No-Corrode Pipe, Orangeburg Pipe or Black Pipe

No-Corrode pipe or Orangeburg pipe (named after the manufacturer) was made from wood fibres and surrounded by coal tar. 


Describe best as a coal tar-impregnated toilet paper tube, these sewer pipes are a disaster waiting to happen. 


Why did No-Corrode Pipe, Orangeburg Pipe or Black Pipe become a build choice? 



The no-corrode pipe gained popularity in the post-war baby boom, as demand for building supplies skyrocket. Cast iron, the common sewer pipe material was in low supply in the post-war era. 


Initially, no-corrode was designed for electrical lines and phone lines but was later adopted for sewer lines. 

Because the wood fibres and tar are organic compounds, over time the pipe breaks down. The pipe no longer holds a round shape as it becomes “soggy” and collapses. As the pipe breaks down it allows root growth and is often the cause of major sewer backups.

No corrode has a history of collapsing and breaking down before the projected 50-year life span.

Galvanized Steel

Between 1940 and 1960 galvanized steel pipes were commonly used. Coated in zinc to prevent corrosion, the pipes have a life expectancy of about 50 years. 

Over time as the zinc coating breaks down. Galvanized sewer pipes rust from the inside out, decreasing the structural integrity.

PVC and ABS Sewer Pipes

Plastic sewer pipes have been the common choice since the 1970s because they do not rot, rust or corrode. 

Plastic PVC (poly Vinyl Chloride) or ABS (Acrylonitrile-Butadiene-Styrene) pipes are smooth, inhibiting blockages or clogs in a sewer line. 

PVC Sewer Pipes

PVC, (polyvinyl chloride) pipes withstand very cold temperatures and are stronger than ABS. 

ABS, (Acrylonitrile-Butadiene-Styrene) pipes are slightly more flexible than PVC pipes and are less likely to crack as the soil sets or moves.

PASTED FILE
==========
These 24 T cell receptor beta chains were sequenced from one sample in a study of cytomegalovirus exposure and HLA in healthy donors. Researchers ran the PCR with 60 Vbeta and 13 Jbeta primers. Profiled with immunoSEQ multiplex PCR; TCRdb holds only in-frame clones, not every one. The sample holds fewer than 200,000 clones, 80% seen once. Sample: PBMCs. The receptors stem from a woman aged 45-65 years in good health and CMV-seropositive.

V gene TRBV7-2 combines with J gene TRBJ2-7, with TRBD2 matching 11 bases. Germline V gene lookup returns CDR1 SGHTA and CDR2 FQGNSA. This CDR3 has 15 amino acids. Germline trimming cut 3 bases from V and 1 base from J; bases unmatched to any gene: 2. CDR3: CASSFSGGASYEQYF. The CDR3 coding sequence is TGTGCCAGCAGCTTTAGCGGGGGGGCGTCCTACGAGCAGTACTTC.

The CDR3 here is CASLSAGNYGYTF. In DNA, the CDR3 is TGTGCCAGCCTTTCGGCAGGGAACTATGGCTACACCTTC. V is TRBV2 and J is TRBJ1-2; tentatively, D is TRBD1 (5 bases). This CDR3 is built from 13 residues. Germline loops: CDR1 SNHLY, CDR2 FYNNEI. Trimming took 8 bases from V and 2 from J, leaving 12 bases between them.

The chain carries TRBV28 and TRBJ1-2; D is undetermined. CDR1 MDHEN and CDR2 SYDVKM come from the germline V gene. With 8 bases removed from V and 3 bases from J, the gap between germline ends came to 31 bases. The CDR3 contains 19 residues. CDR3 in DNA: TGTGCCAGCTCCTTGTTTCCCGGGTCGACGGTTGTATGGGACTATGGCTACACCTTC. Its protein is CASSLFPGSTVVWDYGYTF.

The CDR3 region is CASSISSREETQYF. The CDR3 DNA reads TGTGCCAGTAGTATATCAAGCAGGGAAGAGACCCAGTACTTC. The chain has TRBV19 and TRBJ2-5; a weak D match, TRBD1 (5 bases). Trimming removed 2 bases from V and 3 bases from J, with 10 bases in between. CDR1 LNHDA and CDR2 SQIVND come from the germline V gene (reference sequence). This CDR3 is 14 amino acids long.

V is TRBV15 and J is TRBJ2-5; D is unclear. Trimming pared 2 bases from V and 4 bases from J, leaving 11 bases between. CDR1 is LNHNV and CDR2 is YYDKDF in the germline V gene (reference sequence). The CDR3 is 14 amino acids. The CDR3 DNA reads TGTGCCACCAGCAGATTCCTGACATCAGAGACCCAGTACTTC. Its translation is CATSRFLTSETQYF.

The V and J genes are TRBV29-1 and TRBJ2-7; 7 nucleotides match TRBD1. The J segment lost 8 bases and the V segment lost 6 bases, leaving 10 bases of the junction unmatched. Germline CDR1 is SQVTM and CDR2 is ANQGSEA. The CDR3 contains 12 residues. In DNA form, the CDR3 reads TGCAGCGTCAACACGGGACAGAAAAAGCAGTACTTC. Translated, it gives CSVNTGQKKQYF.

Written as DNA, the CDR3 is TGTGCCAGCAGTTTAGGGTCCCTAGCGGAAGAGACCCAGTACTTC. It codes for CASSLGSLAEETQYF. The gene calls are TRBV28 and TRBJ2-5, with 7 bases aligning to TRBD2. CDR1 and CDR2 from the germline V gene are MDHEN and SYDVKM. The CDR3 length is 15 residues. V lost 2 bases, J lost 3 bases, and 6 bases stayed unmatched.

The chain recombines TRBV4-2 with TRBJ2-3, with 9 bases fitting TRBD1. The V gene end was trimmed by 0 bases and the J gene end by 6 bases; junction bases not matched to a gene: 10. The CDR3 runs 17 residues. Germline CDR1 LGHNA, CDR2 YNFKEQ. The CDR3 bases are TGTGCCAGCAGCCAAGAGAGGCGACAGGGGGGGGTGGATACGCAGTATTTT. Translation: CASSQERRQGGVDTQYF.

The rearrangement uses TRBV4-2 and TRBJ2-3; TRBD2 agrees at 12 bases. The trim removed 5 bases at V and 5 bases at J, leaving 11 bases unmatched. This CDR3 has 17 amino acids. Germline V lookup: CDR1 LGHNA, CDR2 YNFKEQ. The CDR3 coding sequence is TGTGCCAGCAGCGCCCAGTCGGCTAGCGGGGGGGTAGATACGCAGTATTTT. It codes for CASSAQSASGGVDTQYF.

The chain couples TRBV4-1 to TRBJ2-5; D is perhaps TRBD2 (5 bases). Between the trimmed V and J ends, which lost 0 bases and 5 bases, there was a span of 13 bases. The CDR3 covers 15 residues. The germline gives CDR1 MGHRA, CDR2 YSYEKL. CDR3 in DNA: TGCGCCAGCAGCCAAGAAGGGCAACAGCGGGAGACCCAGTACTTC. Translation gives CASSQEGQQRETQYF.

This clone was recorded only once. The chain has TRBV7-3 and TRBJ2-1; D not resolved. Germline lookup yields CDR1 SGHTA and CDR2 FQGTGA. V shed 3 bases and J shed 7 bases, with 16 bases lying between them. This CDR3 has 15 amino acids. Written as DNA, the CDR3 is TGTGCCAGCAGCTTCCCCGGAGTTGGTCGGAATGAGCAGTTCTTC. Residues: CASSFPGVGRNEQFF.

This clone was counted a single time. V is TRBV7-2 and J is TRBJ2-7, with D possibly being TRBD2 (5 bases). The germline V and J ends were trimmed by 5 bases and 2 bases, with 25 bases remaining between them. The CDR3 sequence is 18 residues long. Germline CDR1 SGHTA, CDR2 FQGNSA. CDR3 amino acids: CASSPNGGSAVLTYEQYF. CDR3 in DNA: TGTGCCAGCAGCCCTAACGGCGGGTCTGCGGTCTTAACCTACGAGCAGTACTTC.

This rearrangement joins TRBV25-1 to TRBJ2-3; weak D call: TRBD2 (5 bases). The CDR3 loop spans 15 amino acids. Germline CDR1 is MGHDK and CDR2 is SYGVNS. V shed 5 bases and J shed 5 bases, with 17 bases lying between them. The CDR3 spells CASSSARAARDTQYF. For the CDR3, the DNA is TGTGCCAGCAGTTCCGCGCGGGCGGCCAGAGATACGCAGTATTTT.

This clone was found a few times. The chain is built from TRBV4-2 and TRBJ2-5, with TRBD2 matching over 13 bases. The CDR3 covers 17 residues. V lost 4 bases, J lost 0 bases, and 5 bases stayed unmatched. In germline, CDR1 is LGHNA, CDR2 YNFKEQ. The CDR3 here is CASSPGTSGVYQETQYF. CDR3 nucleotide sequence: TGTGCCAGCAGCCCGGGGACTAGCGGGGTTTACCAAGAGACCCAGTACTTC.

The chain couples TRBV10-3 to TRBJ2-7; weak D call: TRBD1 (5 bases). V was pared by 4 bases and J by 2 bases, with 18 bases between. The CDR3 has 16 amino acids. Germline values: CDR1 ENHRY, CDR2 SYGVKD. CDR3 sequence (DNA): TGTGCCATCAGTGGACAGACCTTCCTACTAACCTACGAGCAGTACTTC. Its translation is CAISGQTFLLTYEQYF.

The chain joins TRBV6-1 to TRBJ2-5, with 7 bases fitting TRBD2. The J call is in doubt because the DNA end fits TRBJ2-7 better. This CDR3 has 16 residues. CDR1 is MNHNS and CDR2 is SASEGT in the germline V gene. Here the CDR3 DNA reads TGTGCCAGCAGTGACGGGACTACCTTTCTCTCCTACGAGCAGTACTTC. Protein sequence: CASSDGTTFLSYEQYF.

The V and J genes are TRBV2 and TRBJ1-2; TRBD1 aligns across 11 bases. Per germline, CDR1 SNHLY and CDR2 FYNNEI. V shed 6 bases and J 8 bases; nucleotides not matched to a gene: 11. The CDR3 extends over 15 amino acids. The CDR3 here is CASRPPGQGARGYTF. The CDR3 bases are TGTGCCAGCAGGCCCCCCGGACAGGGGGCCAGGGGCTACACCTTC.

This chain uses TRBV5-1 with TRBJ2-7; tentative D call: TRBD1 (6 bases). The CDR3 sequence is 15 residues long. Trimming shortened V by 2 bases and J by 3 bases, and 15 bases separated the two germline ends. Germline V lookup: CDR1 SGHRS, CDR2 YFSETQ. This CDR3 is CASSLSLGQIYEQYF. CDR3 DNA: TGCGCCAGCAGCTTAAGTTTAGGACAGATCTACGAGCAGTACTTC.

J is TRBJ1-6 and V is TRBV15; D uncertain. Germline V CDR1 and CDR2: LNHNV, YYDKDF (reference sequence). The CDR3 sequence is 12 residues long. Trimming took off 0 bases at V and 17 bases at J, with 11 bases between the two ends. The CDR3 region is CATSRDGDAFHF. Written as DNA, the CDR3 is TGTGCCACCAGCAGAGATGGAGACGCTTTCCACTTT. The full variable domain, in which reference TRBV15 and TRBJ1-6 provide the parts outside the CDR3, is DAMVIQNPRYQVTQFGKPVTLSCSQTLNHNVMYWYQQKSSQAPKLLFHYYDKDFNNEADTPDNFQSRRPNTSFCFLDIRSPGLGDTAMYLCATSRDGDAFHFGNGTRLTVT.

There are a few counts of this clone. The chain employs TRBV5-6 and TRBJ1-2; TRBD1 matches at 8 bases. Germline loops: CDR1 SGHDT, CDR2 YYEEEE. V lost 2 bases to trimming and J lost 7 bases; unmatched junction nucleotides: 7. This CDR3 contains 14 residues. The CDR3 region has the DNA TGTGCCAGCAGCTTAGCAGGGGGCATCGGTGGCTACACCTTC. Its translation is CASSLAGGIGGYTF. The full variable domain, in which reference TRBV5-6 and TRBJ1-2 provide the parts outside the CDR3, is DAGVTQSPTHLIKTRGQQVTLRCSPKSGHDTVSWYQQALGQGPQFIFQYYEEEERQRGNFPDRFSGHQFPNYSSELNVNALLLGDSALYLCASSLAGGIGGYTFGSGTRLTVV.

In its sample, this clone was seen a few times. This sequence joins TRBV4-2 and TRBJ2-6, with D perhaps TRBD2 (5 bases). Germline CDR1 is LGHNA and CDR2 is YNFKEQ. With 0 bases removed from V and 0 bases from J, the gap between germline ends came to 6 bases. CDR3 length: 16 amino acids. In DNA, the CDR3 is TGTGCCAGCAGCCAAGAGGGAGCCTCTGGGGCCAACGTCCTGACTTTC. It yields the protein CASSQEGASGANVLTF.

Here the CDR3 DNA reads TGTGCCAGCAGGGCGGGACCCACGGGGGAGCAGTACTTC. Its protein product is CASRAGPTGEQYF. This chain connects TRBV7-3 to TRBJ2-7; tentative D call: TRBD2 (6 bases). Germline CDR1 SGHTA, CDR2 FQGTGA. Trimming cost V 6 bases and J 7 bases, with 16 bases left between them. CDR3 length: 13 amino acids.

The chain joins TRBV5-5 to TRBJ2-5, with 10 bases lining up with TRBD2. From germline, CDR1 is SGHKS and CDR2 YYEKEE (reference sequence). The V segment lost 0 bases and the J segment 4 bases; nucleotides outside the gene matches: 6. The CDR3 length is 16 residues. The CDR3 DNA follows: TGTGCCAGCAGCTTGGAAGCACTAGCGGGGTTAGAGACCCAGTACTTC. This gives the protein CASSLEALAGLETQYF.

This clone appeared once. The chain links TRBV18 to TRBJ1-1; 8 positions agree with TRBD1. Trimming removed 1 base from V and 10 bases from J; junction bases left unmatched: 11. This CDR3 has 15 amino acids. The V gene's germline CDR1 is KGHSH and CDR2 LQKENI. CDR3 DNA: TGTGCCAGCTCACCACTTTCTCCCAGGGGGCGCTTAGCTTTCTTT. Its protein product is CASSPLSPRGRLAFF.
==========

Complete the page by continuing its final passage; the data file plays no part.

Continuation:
If your home was built in the 1970s you may or may not have ABS or PVC sewer pipes. 

Although plastic is the ideal material for sewer pipes, you can have leaks if the pipe joints are not sealed properly. If pipe joints are leaking, a root even the size of a hair can begin to make its home inside your sewer line. 

Over time, if roots establish in the sewer line, a clog can form in the pipe.  The roots act like a net catching solid waste and debris as it tries to move through the pipe. This can lead to a sewer backup. 

Another concern with ABS or PVC pipes is bellies. A pipe belly is when the sewer pipe sags.

A pipe belly will collect, waste and debris causing a clog, and inhibiting sewage to move freely down the pipe.

Typically a pipe will belly when the earth around the pipe isn’t providing enough support to the weight of the pipe. 

When sewer pipes are installed it is essential that gravel and rocks are used to support the sewer line.

Poor installation may not be the cause of a pipe belly but could be the result of the ground shifting. 

Although, plastic pipes as less susceptible to failure, it is a good idea to schedule a sewer line camera inspection to ensure that your sewer line is in good working order.  (link to camera inspection)